Sony Corp. Plans to Offer Web-Based TV Service in U.S.
Sony plans to begin testing a web-based TV service in the U.S. this year, challenging traditional cable and satellite providers including Comcast and DirecTV.
The product will combine live programs with an on-demand library of films and TV shows, Andrew House, CEO of Sony Computer Entertainment, said Tuesday at the International Consumer Electronics Show in Las Vegas. The Tokyo-based company will also test a video-game streaming service for PlayStation consoles, smartphones and TVs.
The cloud-based efforts highlight CEO Kazuo Hirai's bid to remake Sony for a new generation of consumers who want easy access to content anytime, anywhere. Sony's products must embody the Japanese spirit of "kando" -- to inspire or capture users emotionally, Mr. Hirai said today from the stage at CES.
"We don't consider any product a success unless we have delivered that 'Wow,'" Mr. Hirai said. "The mission of Sony is to inspire and fulfill people's curiosity around the world."
Sony didn't offer details of any content agreements for the TV service. The company reached a preliminary accord to stream pay-TV programming from Viacom over the web, a person with knowledge of the matter said in August.
The game service, called PlayStation Now, will offer a subscription option and titles to rent, Mr. House said today. The company will demonstrate it this week at CES on its Bravia TV sets and the PS Vita handheld device, and begin testing in the U.S. at the end of this month. Full introduction is expected mid-year, Mr. House said.
PlayStation Now will deliver a variety of popular PlayStation 3 game titles, first on the new PlayStation 4 console and PS3 game system and then on the PlayStation Vita.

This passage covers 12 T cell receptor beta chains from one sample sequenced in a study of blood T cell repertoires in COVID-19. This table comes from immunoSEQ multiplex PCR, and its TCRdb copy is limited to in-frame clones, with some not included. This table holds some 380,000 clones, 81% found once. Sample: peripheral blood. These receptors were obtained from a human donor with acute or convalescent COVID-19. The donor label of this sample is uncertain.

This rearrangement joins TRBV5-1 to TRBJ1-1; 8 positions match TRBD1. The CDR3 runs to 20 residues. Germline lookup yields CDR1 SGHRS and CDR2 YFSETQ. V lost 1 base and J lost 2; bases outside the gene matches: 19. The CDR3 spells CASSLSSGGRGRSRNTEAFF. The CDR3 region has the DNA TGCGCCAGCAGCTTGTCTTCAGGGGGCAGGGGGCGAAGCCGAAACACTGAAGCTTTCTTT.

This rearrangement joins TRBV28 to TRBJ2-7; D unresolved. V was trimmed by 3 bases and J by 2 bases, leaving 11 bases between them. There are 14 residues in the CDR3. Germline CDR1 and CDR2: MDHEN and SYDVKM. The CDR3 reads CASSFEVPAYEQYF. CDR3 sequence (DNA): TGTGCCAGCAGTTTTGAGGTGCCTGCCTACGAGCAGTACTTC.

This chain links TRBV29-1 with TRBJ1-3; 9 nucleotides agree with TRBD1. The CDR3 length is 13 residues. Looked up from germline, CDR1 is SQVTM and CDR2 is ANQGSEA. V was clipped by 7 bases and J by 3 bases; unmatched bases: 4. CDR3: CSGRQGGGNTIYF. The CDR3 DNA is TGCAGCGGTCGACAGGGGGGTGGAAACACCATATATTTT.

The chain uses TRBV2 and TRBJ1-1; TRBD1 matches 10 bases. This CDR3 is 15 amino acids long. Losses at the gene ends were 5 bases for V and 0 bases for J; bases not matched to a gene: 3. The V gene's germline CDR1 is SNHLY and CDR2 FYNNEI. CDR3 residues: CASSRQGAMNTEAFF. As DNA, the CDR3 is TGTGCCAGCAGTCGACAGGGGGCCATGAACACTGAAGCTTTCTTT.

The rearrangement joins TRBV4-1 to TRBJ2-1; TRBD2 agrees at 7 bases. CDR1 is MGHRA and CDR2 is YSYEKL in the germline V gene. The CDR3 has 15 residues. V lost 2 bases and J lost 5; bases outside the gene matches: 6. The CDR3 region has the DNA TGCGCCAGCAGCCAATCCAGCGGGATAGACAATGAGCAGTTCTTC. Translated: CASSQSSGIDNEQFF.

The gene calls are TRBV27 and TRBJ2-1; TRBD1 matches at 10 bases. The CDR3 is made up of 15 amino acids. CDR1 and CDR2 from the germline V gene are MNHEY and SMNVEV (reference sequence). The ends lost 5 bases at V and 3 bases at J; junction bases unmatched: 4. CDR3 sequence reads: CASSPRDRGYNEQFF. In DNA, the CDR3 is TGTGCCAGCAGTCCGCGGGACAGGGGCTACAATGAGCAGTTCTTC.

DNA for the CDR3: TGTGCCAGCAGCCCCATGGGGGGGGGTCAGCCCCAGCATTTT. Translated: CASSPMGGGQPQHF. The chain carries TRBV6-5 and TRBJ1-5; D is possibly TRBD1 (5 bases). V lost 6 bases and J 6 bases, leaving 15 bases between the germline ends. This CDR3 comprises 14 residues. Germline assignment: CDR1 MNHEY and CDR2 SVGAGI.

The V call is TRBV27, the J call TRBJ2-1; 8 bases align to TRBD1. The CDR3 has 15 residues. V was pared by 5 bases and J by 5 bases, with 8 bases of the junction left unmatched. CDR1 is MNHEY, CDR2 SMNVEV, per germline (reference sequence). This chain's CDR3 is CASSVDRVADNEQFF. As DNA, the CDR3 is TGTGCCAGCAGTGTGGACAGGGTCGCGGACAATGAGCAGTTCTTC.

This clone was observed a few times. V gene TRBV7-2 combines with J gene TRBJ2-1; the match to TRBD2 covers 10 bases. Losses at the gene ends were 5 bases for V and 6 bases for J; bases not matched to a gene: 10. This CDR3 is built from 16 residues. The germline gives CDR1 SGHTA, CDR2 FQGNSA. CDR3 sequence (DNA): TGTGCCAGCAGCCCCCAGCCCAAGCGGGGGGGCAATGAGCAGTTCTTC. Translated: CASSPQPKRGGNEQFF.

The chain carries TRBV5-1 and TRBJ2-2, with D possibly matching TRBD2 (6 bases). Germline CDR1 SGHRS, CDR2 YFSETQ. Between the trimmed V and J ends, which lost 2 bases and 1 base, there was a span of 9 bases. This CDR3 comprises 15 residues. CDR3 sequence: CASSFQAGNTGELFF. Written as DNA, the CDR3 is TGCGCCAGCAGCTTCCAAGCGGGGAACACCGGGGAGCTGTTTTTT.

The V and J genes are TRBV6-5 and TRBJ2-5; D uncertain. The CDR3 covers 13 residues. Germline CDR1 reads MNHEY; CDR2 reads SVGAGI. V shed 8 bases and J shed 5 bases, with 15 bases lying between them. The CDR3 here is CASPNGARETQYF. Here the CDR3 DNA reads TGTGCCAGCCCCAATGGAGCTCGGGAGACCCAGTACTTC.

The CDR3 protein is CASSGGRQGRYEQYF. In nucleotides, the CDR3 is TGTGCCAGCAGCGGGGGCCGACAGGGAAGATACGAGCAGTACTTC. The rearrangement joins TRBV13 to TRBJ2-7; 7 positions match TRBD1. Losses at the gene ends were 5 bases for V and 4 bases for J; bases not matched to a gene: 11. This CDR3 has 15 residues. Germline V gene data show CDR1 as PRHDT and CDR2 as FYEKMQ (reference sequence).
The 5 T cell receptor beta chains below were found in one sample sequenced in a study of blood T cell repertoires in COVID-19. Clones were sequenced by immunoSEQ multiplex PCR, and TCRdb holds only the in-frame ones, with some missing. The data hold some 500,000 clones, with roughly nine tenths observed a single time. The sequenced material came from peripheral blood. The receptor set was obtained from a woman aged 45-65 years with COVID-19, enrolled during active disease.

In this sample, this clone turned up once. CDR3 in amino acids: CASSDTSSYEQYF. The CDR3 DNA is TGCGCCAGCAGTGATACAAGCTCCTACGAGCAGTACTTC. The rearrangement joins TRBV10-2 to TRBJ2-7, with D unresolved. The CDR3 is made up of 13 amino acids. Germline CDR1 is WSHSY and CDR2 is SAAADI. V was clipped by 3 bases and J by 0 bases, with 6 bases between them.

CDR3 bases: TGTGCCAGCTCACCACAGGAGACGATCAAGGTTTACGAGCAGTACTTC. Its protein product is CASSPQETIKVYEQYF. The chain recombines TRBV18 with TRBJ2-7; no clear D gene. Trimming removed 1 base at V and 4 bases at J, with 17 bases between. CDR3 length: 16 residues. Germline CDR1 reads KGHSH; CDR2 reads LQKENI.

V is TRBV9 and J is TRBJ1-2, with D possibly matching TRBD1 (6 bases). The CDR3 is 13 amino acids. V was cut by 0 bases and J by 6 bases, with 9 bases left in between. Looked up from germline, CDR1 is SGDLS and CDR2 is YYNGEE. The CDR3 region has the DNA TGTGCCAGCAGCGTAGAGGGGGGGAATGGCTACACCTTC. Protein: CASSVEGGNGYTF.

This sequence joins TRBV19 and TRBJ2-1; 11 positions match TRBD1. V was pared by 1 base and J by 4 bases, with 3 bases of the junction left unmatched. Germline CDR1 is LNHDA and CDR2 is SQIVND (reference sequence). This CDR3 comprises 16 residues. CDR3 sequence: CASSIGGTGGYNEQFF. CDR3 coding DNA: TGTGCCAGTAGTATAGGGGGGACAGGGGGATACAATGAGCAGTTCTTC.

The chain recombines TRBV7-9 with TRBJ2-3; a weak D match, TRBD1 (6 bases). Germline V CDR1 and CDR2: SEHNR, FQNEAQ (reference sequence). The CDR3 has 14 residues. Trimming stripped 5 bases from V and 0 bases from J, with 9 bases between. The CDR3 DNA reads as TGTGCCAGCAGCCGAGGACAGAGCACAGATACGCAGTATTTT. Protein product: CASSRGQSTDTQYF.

Since taking over as CEO in April 2012, Hirai has trumpeted what he calls a One Sony vision -- that he can deliver better returns making TVs, mobile phones and consoles under the same roof as movies and TV shows, video games and music.
To make One Sony a reality, Mr. Hirai has increased collaboration at the company's disparate units. In 2012, he sent camera engineers to the company's phone division to give the Xperia Z handset advanced photography capabilities.
"It's time to move beyond the just-good-enough era," Mr. Hirai said. "No more commodity products. We must and can do better."
Mr. Hirai stumbled in October when Sony reported a $180 million quarterly loss at Sony Pictures Entertainment, giving credence to calls made last year by billionaire hedge-fund investor Daniel Loeb, who urged the company to sell as much as 20% of the film and TV production and music businesses in an initial public offering.
But since then, Sony has scored a hit with the PlayStation 4, introduced starting on Nov. 15, which has taken the lead over Microsoft's Xbox One.
Sony sees Web-delivered content from its TV, movie and music units as crucial to turning around the struggling TV manufacturing unit, which hasn't made a profit in nine years and ranks fourth globally in revenue, according to Statista, a research service.
Obtaining rights to films and TV shows owned by others may be difficult and expensive, said Craig Moffett, senior research analyst at MoffettNathanson in New York.
"The digital rights issues are incredibly complicated," Mr. Moffett said in an e-mail. "Sony might therefore be required to get the rights not only for the networks, but also for the individual shows. And in many cases, those rights simply aren't available. They have already been sold to companies like Netflix."
~ Bloomberg News ~